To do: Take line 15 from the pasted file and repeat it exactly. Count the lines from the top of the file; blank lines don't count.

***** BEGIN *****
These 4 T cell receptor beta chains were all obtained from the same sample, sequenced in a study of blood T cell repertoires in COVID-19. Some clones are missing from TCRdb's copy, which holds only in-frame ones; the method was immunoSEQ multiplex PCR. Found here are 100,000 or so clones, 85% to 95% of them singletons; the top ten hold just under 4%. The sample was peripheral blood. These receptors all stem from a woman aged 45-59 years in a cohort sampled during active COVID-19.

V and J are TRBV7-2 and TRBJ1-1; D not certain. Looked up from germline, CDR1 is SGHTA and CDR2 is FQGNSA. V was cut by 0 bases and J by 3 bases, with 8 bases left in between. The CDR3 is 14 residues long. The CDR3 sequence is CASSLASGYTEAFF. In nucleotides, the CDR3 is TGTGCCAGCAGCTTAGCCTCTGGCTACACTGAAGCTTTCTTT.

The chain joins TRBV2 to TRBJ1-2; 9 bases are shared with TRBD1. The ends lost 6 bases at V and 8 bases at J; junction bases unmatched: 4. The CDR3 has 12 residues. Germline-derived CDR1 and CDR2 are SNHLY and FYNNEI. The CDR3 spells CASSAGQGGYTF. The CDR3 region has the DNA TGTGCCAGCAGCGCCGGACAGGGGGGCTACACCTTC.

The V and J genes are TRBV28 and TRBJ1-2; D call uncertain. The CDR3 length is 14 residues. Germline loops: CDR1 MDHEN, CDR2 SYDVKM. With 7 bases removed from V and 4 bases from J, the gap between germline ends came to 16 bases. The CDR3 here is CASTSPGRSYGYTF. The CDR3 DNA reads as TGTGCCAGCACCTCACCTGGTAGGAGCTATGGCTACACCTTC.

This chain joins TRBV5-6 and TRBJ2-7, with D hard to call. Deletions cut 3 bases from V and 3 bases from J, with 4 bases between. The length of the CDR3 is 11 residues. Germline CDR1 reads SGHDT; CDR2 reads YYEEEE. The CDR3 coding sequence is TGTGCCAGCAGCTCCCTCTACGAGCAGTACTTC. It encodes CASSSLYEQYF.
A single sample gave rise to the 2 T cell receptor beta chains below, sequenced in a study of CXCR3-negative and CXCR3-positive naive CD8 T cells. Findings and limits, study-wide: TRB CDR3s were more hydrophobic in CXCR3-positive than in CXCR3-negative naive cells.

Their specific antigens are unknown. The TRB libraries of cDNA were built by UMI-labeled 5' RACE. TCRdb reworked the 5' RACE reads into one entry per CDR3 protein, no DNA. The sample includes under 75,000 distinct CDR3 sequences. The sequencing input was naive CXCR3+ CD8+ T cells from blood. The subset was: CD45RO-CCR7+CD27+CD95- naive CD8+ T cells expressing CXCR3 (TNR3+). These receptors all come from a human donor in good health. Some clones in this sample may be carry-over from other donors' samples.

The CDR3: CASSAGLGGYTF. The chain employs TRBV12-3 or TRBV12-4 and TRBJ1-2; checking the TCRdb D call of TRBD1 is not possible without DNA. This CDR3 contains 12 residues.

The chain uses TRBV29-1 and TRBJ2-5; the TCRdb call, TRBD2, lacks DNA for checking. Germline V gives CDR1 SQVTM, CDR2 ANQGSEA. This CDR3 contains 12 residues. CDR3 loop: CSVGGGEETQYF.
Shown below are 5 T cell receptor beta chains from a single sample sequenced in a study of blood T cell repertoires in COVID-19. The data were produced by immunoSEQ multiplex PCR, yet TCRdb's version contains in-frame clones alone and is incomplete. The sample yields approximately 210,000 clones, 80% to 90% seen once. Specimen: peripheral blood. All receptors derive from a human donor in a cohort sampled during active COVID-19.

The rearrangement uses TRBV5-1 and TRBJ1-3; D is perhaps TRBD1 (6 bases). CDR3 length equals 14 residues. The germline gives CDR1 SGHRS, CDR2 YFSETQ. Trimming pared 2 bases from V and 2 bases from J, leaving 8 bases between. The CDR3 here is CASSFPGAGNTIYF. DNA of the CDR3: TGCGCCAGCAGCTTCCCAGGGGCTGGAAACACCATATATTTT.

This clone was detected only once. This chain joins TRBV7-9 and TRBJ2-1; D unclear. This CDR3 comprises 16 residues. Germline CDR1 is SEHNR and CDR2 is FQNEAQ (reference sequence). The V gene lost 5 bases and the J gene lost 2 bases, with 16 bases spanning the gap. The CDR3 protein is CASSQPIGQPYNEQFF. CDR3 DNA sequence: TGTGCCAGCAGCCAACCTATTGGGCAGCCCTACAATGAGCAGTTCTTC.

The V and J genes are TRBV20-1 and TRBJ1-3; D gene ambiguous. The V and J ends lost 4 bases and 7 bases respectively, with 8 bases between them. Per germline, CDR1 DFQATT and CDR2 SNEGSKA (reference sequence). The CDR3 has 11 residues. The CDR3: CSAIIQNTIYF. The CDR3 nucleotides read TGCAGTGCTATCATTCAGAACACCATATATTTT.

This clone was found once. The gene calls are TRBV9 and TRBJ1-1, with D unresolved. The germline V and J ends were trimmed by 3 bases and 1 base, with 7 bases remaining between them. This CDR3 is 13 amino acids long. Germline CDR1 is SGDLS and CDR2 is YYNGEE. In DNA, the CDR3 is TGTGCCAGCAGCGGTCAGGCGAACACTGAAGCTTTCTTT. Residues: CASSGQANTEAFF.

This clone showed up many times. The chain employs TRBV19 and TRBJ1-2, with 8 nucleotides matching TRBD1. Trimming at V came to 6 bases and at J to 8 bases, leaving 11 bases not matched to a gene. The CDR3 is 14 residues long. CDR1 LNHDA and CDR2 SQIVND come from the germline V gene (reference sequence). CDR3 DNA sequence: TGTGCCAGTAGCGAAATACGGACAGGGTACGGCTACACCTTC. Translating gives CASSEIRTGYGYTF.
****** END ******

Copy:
This clone showed up many times. The chain employs TRBV19 and TRBJ1-2, with 8 nucleotides matching TRBD1. Trimming at V came to 6 bases and at J to 8 bases, leaving 11 bases not matched to a gene. The CDR3 is 14 residues long. CDR1 LNHDA and CDR2 SQIVND come from the germline V gene (reference sequence). CDR3 DNA sequence: TGTGCCAGTAGCGAAATACGGACAGGGTACGGCTACACCTTC. Translating gives CASSEIRTGYGYTF.